DUBAI, United Arab Emirates — For the first time in decades, soccer in Libya is just about, well, soccer.
Gone in the uprising that ousted Moammar Gadhafi is Al-Saadi Gadhafi, who dominated the game and intimidated players during the last years of his father's 42-year rule.
"It's about the ball and kicking the ball without fear and pressure so we can win for our country, for free Libya," said Ali al-Aswad, the manager of the national team and a former player for Tripoli club Al Ahli, the late dictator's favorite team.
Soccer had been in the shadows in Libya since February, when the revolt against Gadhafi's regime erupted in the North African country. Players either left Libya to play for clubs in neighboring countries or joined the rebels.
Days after anti-Gadhafi forces overran Tripoli in late August, assistant coach Abdul Hafid Arbesh went looking for soccer players around the chaotic capital. He wanted to put together a national team to take them on an epic journey to Egypt for Libya's first international match under the red, black and green revolutionary flag that has replaced the old regime's green banner.
After a bus ride to neighboring Tunisia, a flight to Libya's eastern city of Benghazi and from there another flight to Cairo, Arbesh's squad was in a stadium in the Egyptian capital, facing Mozambique in an African Cup of Nations qualifying match. Libya won 1-0.
"I brought the men together on the field and I held in my hand the new flag we put together on the bus and said: 'You are just like the rebels. You should fight like the rebels and make the mothers of the martyrs proud,'" Arbesh said.
Fresh from the front line, 25-year-old midfielder Walid al-Katroushi knew what to do.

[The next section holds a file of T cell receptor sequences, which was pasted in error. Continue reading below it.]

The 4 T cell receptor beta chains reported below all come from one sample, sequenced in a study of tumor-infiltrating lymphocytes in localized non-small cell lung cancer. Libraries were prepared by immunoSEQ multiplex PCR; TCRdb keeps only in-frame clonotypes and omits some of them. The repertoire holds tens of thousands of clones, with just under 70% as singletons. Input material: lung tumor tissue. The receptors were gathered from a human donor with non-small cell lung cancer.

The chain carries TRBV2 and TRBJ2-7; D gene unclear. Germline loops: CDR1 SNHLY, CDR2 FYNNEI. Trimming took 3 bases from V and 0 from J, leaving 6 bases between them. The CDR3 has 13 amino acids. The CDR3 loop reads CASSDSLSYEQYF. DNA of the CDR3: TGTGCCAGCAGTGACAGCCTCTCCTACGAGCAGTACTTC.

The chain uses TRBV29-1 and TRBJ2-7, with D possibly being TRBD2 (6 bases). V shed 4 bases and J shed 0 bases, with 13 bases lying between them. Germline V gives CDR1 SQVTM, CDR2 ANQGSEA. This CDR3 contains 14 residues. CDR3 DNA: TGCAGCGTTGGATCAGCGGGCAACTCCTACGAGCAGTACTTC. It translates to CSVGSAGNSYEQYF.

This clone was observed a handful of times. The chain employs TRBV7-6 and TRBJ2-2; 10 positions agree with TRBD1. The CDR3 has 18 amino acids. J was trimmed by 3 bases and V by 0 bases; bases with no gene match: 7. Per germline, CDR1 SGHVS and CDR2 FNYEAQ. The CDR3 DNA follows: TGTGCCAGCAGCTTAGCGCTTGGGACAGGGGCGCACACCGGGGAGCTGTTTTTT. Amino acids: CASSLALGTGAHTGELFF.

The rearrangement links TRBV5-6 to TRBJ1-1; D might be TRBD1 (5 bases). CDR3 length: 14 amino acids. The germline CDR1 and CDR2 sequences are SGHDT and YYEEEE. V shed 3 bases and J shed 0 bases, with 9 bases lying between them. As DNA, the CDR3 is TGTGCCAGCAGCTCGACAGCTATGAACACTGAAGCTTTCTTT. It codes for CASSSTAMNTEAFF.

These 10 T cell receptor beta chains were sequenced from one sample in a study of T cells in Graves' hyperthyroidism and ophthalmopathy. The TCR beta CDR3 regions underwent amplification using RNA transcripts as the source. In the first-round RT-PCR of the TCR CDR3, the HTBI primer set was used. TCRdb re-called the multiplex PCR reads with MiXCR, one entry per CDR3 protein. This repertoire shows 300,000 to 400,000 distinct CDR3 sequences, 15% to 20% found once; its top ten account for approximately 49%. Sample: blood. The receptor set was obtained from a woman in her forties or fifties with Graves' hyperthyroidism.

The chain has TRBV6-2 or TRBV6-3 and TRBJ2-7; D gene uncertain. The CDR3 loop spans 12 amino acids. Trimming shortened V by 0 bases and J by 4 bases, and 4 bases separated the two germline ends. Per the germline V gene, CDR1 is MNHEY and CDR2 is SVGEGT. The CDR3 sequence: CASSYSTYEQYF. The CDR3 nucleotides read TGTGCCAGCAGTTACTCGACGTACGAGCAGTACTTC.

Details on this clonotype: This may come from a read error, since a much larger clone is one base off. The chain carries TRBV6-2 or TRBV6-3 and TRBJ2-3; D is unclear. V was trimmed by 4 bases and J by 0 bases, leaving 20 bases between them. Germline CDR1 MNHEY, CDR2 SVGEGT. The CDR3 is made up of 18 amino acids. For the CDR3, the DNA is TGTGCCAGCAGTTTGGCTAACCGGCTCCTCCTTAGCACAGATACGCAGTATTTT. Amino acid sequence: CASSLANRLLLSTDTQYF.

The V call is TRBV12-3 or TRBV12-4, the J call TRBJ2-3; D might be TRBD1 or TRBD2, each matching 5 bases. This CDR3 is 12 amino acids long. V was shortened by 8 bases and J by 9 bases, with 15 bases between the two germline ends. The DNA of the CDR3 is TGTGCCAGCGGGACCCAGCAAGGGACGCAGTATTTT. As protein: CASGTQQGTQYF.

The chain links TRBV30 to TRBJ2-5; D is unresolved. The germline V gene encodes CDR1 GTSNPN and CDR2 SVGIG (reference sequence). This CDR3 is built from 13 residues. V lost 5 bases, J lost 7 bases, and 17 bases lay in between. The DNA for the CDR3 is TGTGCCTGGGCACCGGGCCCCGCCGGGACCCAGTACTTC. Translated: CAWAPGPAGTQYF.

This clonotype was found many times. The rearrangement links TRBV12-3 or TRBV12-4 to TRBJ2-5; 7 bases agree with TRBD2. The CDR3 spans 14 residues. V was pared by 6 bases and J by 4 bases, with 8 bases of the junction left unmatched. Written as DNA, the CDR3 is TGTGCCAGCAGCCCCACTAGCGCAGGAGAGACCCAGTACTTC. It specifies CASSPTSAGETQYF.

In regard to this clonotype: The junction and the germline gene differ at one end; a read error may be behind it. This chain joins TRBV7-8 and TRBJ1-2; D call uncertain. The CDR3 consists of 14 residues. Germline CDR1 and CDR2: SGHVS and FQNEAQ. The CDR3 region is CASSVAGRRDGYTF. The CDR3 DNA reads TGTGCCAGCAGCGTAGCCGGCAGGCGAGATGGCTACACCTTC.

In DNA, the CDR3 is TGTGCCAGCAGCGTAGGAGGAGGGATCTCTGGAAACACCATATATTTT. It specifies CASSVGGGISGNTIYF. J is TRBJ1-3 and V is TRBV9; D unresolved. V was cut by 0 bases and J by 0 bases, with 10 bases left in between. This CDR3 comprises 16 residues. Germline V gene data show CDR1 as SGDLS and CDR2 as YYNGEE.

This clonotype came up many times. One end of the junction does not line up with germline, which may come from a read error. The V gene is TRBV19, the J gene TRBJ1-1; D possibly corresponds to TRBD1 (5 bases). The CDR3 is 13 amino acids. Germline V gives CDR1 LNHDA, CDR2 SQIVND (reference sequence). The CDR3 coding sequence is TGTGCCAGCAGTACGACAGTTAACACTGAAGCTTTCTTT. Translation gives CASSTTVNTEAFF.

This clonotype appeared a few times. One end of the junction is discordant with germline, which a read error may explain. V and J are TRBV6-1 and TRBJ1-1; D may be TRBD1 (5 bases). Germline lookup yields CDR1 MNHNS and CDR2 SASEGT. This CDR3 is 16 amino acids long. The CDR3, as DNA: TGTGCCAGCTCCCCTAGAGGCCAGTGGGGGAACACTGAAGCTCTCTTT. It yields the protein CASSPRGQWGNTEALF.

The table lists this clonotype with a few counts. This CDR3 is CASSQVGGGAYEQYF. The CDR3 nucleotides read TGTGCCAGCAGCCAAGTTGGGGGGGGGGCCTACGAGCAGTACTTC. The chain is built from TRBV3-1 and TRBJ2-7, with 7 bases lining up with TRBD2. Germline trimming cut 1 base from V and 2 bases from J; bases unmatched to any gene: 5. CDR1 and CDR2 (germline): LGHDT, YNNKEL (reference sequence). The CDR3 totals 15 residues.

Al-Katroushi was fighting alongside the rebel forces since April, when he traded soccer training camp in Tunisia for a war zone in his homeland. He said he couldn't continue playing while so many people were dying in efforts to liberate their country.
"When I joined the rebels, I forgot about football," al-Katroushi said in an interview during a training camp in Dubai. "I changed my clothes. I shaved my hair. I forgot everything, even my family."
As a soccer player on the front line, al-Katroushi said he was spoiled by the rebels. They respected him for leaving the game and joining the fight against Gadhafi.
"They gave me the best they had," al-Katroushi said. "When there were not enough bulletproof vests, some fighters took off their own and gave them to me."
"They were very afraid for me and afraid that I would get hurt in any way," al-Katroushi added. "They were very kind to me. They said I was too gentle to face the bullets."
Gadhafi's two sons, al-Saadi and Mohammed, dominated Libyan soccer and — along with their father — terrorized the players. Al-Saadi Gadhafi served as the president of the Libyan soccer federation until he escaped to Niger in September. He also had ambitions as a player, using his money and influence to play in Libya and even, briefly, in Italy for Perugia.
"All decisions were with them," al-Aswad said. "He would tell us when to play and how to play and if to play at all."
Al-Saadi would pull the national team off the field minutes before a match on the other side of the world, al-Aswad said. He'd bribe star players to score at some matches and threatened them with beatings if they scored at others. He ordered a club in Benghazi leveled.
Al-Aswad even holds al-Saadi responsible for the killing of a famous player, Bashir Riyan, in 2004.
"We suffered a lot," al-Aswad said. "It was like the ball only belonged to him and soccer players and the national team were his hostages."
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